Satyajit Ray would have been 91 today.
I never met the man but because his son and I share the same name, I was once mistaken for the son. At an NRI reception in California for Sandip Ray, an older man spotted my name tag and came up to me and said “I met your father once on a bridge.”
My father was an engineer who built bridges among other things and for a moment I thought that was how he knew him. When the man started talking excitedly about camera angles, I realised he had buttonholed the wrong Sandip.
Almost every Bengali who grew up in the last half of the 20th century has a Ray story. Even though the man died in 1992, he’s still very much alive in the popular imagination. Sujoy Ghosh paid tribute to him in his hit Kahaani, that running hot water gag borrowed from Ray’s Joy Baba Felunath. The latest Bengali indie hit, Bhooter Bhabishyat, about the future of ghosts is liberal in its nods to the master.
When I asked him if Bengali filmmakers were unable to come out from under Ray’s shadow, director Rituparno Ghosh retorted “If Satyajit’s influence helps us to make good films, then what is the need to come out from under that influence?”
On his 91st birthday here is the undying “influence” of Ray as seen by Sharmila Tagore and Aparna Sen, two of the women he launched to fame and Sandip Ray, the man who is carrying on the family business.
Sharmila Tagore was discovered by Ray as a thirteen year old when he was scouting around for someone to play the child bride in Apur Sansar. “I was quite blasé,” she confessed about that historic role. “I just did whatever everyone told me to do. There was no special enjoyment, no special tension.” She said she knows now that he had to work hard to convince audiences she was a shy village girl, not a sophisticated Kolkata teenager. There was a scene where she is supposed to hit her co-star Soumitra Chatterjee after spouting a lot of dialogue. “ I said it all and Manik-da (Ray) said, ‘Excellent.’ Then he said, ‘Do something. You don’t need to say anything. Just smack him and go.’ He just cut it all out.”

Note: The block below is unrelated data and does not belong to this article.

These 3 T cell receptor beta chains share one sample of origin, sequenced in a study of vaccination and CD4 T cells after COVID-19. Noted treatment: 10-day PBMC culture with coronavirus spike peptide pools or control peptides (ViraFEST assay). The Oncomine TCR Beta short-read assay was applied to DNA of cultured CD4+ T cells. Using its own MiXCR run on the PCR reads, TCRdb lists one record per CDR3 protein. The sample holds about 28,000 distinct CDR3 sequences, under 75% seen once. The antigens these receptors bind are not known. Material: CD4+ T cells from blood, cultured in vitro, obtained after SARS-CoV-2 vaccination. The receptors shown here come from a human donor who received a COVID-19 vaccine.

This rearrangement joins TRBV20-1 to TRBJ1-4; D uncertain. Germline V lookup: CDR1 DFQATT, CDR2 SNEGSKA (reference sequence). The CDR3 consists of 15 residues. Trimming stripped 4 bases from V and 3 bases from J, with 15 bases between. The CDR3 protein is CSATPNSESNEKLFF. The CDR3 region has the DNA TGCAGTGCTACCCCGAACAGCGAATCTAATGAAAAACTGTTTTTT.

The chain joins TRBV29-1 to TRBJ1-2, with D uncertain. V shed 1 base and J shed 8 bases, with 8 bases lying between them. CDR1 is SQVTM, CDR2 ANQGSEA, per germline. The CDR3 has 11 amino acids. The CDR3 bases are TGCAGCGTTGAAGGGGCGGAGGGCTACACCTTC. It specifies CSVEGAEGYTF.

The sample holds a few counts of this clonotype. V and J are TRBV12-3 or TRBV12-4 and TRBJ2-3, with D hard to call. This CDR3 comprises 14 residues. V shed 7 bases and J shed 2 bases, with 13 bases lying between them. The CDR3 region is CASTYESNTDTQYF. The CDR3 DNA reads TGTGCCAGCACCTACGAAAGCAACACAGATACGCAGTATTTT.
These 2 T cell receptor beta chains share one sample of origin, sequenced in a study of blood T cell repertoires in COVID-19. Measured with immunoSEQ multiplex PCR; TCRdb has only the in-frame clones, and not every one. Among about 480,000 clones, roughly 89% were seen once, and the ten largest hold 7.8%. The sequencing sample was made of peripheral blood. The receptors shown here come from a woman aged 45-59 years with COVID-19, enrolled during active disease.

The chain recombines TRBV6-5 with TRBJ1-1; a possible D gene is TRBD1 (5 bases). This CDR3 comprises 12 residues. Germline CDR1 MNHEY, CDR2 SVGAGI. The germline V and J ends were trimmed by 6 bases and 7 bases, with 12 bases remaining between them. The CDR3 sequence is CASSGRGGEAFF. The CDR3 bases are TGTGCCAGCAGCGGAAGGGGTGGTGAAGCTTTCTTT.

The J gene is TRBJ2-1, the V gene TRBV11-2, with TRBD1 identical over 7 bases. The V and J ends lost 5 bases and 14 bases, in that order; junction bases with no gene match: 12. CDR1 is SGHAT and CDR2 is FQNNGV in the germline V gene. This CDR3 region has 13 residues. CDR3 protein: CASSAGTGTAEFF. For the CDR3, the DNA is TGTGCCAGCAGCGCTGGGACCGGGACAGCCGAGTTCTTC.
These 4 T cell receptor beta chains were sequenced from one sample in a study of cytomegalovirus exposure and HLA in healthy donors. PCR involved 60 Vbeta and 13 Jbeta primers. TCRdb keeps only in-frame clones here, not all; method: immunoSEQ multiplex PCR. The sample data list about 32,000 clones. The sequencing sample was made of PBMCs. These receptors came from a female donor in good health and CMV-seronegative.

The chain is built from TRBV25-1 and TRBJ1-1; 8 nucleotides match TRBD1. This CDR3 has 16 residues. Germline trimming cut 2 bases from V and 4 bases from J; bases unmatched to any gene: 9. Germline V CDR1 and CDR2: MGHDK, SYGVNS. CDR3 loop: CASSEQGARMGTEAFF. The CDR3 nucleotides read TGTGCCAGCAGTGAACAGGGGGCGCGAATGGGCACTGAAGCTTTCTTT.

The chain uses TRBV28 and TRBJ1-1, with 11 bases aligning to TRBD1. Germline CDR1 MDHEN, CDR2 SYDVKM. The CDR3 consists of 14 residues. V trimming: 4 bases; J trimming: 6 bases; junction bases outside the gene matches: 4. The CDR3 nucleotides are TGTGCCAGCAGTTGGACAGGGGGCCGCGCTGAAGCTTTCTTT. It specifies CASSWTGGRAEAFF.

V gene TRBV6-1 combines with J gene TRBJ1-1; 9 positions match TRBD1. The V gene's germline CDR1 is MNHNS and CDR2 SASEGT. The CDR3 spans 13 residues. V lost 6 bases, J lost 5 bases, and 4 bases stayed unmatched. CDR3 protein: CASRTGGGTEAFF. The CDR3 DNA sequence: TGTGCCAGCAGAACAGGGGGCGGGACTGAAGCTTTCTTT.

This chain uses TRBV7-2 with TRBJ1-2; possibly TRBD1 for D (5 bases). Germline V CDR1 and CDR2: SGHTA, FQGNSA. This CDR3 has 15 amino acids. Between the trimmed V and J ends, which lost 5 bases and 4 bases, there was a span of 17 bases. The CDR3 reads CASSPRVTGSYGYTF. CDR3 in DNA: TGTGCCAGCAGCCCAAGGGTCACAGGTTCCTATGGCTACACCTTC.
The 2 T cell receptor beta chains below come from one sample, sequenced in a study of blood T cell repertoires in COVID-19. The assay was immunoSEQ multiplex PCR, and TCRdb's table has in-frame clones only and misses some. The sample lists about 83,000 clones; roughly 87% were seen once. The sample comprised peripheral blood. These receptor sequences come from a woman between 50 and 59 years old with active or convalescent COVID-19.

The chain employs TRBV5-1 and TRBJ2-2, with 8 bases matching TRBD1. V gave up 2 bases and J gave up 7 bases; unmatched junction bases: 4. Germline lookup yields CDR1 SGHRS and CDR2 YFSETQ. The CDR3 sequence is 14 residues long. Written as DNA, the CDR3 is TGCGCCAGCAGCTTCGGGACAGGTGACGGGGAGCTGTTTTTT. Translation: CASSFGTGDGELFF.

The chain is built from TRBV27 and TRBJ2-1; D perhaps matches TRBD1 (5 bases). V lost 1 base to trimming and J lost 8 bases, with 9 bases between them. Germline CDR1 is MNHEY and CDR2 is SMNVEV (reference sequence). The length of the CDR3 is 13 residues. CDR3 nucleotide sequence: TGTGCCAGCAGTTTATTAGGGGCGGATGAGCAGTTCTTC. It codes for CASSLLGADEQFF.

Tagore went on to star in four other Ray films including Devi where she plays the bahu of an obsessed zamindar who thinks she is the goddess incarnate. “I understood the romance of Apur Sansar, but the complications of a woman’s body in Devi were so much more tragic. I had no idea what I was doing till I was in my 30s. The face of that girl still haunts me. You know that film was just close-up after close-up.”
Tagore felt Ray “peaked” with Charulata, Mahanagar and Aranyer Din Ratri but she said he never lost a “certain innocence and simplicity” in telling a story even in his most stiflingly studio-bound films of his last years.
Yet despite the prestige of being a Ray heroine, Tagore to the horror of Bengali bhadralok headed off to Bollywood – to a world of bouffants, bikinis and butterfly knot blouses. “My naak unchoo (snooty) friends were disappointed but I needed to stand on my own feet,” she recalled. “Working with Manik-da was wonderful but there was no money in it.”
But after decades in Bollywood, playing all kinds of roles from Shammi Kapoor’s Kashmir ki Kali to Aamir Khan’s grandmother, Tagore said she often cringed watching herself onscreen.
“I didn’t feel like that about Aparna in Apur Sansar.” Then without missing a beat she recited her lines from that 1959 film.
“Tomaar chokhey ki aachhey bolo. (What’s in your eyes, tell me). Kajol. To my wife. Wife maaney jaani (I know the meaning of wife).” She smiled and shook her head. “Beautiful.”
Aparna Sen was meant to be the Aparna in Apur Sansar. Her father and Ray were friends from their teenaged years and worked together in advertising. But Ray decided she looked too young. He cast Sharmila Tagore. When he was making Samapti, the last part of Teen Kanya, his wife remembered Aparna.
Again here was a sophisticated young woman playing a simple village girl who wore a thin cotton sari without a blouse. She remembered he packed up shooting because she was embarrassed the sari was too thin. “Next day I got a thicker sari,” she said. “I was mortified. All he would keep telling me was, ‘No one is looking at you. No one is here,’ because I kept covering myself."
As for her pronunciation, he just shrugged it off. He said “Oh these girls who study in English medium schools are a bit like that.”
Continues on the next page